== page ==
To Hoe or not to Hoe: Pimp Your Hoe

It is easy to think during this month that you are on top of things. The vegetables have got away and the flowers are doing what they do best, flowering but be wary because this is the month that will catch you out. You’ll stop and admire your growing garden or allotment, you will pat yourself on the back, others will pat you on the back but all the time things are growing, fast. Plants know before you do that there is only a short time to do what they need to do, grow and set seed. They are powering up for a positively randy summer, taking on all bees and pollen. 

Remember that plants are not just vegetables and flowers, they also include weeds. Weeds are more geared up, rampantly sexual; the village bikes of the garden. 

This month will throw everything at you, rain, wind, late frosts and baking days. Do take advantage of those warm days and get those weeds when they are mere seedlings and slice down the annual weeds with a sharp hoe, watch them wither in the sun. There are two types of hoe, the draw and cutting hoe also known as the Dutch hoe. There are some great producers of hoes from a high end Dutch hoe ( to a cheap but cheerful workhorse draw hoe ( You can also find second hand garden tools on car boots, and with a bit of elbow grease they polish up beautifully.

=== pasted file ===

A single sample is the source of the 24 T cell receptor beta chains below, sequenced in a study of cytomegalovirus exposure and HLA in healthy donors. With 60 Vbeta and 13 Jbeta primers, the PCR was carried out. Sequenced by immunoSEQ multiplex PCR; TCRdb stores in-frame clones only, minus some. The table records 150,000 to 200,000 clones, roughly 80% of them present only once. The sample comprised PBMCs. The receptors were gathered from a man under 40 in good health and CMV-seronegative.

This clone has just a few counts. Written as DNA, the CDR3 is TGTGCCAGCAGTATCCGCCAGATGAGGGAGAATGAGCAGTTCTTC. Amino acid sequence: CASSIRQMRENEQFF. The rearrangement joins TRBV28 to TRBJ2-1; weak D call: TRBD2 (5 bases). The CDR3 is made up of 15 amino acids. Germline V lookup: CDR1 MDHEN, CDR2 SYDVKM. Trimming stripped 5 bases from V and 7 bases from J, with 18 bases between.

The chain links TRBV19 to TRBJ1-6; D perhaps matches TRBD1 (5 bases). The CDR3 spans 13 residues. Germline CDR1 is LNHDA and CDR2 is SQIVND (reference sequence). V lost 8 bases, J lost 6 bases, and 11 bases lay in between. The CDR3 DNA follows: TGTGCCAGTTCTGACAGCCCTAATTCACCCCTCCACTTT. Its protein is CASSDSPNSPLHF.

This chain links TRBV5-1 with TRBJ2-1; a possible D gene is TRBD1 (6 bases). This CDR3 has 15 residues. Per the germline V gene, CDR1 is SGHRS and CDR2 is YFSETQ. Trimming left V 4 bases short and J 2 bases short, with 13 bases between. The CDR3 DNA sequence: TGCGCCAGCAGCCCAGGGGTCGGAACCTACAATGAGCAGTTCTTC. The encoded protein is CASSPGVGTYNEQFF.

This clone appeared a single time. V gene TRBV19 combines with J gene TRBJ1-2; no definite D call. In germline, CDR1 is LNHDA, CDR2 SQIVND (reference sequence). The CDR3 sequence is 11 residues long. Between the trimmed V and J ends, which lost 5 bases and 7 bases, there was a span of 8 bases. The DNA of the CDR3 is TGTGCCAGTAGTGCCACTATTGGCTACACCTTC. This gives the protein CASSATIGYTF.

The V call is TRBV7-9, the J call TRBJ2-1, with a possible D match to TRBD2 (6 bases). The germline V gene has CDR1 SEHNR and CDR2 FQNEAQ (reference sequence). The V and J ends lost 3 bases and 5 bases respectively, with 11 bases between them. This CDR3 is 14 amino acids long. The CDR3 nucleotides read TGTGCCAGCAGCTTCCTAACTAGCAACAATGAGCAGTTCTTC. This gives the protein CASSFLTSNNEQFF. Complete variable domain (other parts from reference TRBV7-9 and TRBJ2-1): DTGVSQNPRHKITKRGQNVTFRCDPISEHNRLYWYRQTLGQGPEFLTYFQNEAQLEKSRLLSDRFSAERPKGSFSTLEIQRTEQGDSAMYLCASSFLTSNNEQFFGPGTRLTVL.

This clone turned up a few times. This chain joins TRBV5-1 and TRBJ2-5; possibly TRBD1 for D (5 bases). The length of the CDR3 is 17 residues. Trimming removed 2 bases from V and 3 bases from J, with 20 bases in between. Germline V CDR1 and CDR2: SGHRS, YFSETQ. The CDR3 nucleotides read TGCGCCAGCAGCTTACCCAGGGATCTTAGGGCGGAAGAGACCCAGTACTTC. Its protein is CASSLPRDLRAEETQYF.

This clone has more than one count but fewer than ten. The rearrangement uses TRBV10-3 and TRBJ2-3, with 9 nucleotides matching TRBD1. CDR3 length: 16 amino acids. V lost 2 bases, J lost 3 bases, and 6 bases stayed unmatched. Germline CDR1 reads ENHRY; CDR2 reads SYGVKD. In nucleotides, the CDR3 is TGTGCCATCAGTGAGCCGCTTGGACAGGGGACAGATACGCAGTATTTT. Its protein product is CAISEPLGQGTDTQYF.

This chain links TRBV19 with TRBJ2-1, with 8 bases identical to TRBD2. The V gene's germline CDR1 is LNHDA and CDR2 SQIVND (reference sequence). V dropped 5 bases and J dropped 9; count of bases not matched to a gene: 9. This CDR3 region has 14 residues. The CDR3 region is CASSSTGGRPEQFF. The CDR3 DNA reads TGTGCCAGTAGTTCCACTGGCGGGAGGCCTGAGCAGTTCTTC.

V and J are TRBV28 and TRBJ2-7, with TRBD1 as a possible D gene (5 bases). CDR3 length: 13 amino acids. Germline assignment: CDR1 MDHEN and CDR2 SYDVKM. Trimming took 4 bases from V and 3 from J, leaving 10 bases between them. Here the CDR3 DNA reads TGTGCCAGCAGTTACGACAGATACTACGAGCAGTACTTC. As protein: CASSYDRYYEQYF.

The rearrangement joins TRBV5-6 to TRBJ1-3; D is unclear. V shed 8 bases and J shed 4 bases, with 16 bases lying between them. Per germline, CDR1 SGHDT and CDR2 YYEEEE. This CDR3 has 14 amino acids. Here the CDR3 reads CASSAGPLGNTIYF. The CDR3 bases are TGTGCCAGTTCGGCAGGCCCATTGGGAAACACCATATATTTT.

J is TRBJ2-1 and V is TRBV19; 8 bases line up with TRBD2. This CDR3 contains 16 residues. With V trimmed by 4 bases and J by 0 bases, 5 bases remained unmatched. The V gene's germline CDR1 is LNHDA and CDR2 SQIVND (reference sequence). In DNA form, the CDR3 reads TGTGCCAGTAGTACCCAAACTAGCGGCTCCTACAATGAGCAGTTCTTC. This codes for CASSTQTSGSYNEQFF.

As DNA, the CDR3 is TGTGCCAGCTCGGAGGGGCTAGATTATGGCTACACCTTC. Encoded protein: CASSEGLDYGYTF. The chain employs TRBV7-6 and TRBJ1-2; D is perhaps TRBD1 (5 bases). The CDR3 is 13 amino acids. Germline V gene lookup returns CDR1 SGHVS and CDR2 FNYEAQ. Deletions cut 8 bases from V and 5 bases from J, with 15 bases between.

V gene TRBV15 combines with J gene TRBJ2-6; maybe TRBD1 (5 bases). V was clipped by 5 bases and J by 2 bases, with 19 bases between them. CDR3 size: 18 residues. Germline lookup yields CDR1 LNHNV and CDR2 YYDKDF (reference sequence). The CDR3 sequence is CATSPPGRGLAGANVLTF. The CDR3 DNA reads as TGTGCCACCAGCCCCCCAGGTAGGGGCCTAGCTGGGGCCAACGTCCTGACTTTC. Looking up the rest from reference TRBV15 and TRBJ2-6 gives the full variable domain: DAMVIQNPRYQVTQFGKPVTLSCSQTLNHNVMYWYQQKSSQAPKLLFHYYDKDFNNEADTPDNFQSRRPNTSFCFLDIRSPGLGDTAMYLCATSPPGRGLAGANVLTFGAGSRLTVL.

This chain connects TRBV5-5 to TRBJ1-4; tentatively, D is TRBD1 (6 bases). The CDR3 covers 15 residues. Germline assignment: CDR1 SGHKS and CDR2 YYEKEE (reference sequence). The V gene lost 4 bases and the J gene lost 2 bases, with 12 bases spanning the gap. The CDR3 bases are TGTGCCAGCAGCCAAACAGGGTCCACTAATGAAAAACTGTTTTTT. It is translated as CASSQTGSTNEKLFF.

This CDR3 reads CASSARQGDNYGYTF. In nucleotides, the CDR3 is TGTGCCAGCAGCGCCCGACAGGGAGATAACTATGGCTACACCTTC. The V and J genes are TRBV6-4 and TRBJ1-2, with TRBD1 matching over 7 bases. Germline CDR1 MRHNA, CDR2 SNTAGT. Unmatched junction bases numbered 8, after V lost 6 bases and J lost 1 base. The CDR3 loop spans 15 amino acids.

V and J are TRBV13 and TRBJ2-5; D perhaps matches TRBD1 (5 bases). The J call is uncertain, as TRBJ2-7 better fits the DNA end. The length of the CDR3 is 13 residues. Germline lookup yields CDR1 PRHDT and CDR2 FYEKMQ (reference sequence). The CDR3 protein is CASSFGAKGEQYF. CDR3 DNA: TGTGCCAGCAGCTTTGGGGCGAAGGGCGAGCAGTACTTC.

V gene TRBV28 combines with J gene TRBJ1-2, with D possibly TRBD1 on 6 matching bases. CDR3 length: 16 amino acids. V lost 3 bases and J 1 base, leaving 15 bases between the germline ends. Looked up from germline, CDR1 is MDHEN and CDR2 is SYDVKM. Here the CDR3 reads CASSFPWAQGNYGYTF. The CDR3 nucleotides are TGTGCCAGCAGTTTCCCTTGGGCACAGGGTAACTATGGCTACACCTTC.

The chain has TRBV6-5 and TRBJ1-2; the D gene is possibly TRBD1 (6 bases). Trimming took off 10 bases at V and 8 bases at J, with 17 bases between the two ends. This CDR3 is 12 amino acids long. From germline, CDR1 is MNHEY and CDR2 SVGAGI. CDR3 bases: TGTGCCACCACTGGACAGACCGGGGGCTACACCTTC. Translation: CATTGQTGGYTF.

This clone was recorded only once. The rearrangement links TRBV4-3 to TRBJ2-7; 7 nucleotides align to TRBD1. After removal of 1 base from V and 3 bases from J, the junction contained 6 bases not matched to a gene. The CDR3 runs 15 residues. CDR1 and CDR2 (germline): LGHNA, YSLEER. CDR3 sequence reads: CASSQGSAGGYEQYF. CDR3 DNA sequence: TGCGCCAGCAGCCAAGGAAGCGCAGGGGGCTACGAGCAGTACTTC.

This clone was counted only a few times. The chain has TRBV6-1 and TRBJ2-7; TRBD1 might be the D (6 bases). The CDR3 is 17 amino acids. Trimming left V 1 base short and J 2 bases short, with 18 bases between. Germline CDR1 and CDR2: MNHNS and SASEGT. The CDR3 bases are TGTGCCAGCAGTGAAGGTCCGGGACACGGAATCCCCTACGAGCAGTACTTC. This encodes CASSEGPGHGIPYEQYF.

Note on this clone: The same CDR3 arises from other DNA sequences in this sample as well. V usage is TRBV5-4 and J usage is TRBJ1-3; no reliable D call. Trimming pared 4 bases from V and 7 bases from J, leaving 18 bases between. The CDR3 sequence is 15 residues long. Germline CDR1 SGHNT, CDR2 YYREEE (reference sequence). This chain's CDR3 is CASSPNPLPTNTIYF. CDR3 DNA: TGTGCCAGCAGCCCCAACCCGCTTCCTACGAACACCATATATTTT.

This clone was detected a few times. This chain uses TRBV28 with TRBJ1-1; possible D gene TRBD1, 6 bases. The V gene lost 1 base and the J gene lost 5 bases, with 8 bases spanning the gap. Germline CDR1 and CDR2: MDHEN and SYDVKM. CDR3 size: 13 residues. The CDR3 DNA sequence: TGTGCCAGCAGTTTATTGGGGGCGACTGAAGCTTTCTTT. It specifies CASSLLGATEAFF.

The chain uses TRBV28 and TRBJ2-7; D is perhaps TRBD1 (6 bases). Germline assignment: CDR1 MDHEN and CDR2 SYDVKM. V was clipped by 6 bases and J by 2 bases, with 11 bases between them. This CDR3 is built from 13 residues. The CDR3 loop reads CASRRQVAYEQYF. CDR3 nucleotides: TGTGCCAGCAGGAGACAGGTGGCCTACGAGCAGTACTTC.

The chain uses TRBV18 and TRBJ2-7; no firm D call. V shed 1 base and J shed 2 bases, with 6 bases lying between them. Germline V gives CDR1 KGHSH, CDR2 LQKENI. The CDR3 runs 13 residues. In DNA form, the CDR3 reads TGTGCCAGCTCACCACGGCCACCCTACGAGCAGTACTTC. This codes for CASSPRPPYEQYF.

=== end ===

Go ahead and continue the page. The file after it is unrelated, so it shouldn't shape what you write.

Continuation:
My advice is to grub out the perennial weeds with a fork or a daisy grubber (£8.95 from Burgon and Ball). Do dead head the dandelions before digging them out and make sure you get all those roots or they’ll just come back. A word of warning, don’t compost perennial weeds, you will just have a compost heap full of these little darlings just waiting to get out into open soil and spread. For those of you who don’t know, perennial weeds are weeds that come back year in year out and they are bullies, they take over a garden in a matter of a season, whereas annual weeds live and die in the same season but still spread quickly and are still bullies. One weed ignored for one summer becomes a thousand next summer.

All is not lost though. Try dumping the freshly dug out perennial weeds into a bucket of water, cover and leave for a fortnight and use the liquor you find as feed. All you need to do is fill a watering can as you normally do from a tap or water butt and top up the final quarter with this weed liquor, normally a foul smelling brown colour so be warned! It does make a great feed. Afterwards place the spent perennial weeds in your council green bin or burn.


Post a Comment